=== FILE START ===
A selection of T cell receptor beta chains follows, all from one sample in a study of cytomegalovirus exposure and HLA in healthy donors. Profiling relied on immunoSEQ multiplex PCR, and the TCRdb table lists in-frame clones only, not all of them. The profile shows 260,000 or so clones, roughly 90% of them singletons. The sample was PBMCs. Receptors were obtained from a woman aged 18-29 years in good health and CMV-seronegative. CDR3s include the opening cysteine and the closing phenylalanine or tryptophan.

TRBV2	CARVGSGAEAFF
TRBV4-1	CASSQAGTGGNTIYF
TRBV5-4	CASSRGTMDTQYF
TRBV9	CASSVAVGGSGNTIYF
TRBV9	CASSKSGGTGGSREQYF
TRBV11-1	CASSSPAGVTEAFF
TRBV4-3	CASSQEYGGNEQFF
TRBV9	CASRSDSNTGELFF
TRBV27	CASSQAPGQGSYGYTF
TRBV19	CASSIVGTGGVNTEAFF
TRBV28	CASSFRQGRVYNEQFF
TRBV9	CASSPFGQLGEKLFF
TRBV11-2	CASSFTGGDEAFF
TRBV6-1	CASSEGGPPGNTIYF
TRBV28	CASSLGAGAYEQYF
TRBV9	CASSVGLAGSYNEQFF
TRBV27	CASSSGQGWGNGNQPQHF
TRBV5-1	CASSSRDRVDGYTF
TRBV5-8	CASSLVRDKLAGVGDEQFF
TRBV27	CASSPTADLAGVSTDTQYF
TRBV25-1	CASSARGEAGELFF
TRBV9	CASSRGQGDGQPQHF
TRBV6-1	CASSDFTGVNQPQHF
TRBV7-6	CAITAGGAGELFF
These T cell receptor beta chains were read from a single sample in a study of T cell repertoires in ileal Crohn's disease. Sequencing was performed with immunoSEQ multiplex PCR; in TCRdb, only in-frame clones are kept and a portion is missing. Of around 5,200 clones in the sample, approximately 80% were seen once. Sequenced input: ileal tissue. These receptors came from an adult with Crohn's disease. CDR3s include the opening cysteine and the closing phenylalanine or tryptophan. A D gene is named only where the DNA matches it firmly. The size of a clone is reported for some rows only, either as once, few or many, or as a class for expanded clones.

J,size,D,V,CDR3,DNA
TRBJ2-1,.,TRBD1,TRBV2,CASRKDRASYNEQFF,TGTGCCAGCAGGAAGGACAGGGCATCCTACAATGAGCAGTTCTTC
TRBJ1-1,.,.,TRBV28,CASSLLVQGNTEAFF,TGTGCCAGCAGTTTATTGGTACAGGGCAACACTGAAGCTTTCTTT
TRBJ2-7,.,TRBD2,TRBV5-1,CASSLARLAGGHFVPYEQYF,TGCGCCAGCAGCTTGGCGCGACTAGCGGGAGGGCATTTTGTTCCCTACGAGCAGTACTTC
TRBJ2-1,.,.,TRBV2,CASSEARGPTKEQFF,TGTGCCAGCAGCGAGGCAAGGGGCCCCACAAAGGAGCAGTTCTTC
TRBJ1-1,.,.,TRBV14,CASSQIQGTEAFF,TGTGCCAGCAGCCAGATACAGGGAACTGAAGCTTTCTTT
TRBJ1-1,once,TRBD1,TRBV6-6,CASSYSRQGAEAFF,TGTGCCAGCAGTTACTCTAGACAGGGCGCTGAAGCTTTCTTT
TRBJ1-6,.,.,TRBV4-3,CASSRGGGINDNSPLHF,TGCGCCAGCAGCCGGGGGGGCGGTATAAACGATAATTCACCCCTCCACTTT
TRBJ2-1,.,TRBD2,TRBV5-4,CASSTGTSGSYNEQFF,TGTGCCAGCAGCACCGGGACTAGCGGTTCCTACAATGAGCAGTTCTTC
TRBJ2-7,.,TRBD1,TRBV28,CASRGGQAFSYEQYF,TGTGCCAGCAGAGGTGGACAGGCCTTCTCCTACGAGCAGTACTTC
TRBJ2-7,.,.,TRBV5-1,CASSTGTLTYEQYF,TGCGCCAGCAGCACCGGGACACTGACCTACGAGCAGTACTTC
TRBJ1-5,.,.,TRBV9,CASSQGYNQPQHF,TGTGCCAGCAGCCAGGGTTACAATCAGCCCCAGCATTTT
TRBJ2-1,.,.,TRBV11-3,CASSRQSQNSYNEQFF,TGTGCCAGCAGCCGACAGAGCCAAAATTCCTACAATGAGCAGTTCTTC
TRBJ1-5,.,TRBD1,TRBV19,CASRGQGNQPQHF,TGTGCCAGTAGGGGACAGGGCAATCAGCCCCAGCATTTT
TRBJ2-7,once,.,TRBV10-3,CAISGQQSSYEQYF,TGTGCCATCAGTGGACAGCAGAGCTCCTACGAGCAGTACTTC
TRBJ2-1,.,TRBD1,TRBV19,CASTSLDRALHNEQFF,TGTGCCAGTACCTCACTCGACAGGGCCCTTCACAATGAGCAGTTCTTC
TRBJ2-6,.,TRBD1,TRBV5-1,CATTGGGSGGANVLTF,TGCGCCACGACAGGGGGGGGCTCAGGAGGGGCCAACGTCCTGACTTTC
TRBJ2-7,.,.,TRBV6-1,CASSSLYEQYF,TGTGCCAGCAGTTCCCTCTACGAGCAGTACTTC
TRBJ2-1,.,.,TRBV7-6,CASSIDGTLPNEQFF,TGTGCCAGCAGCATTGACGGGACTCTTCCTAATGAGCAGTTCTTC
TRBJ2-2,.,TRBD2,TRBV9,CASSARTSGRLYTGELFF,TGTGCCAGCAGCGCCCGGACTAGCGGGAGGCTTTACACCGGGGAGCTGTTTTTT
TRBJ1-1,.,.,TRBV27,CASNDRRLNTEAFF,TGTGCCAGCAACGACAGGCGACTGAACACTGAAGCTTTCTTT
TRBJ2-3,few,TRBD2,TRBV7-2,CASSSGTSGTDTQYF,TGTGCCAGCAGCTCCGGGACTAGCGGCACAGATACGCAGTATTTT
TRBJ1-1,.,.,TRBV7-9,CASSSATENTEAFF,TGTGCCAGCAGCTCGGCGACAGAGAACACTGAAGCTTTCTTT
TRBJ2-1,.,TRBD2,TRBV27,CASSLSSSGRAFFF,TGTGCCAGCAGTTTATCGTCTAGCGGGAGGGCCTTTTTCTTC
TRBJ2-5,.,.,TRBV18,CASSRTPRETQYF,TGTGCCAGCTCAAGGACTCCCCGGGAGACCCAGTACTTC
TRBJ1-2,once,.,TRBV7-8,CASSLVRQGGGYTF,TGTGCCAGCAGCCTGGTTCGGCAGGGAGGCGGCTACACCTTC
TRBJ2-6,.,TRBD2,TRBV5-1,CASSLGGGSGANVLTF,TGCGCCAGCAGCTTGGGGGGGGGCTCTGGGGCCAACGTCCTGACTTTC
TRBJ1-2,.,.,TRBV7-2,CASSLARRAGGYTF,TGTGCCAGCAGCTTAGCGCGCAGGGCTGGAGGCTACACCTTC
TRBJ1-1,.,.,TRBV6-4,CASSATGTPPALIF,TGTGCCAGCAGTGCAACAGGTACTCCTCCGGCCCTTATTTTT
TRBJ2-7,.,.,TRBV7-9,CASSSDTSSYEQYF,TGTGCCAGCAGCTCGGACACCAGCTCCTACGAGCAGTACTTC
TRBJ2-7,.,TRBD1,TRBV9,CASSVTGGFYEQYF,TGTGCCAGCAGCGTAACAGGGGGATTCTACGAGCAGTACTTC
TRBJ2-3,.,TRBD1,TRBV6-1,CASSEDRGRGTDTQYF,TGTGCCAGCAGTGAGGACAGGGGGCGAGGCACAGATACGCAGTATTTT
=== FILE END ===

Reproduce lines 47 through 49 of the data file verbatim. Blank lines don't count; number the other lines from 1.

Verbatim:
TRBJ1-1,.,.,TRBV27,CASNDRRLNTEAFF,TGTGCCAGCAACGACAGGCGACTGAACACTGAAGCTTTCTTT
TRBJ2-3,few,TRBD2,TRBV7-2,CASSSGTSGTDTQYF,TGTGCCAGCAGCTCCGGGACTAGCGGCACAGATACGCAGTATTTT
TRBJ1-1,.,.,TRBV7-9,CASSSATENTEAFF,TGTGCCAGCAGCTCGGCGACAGAGAACACTGAAGCTTTCTTT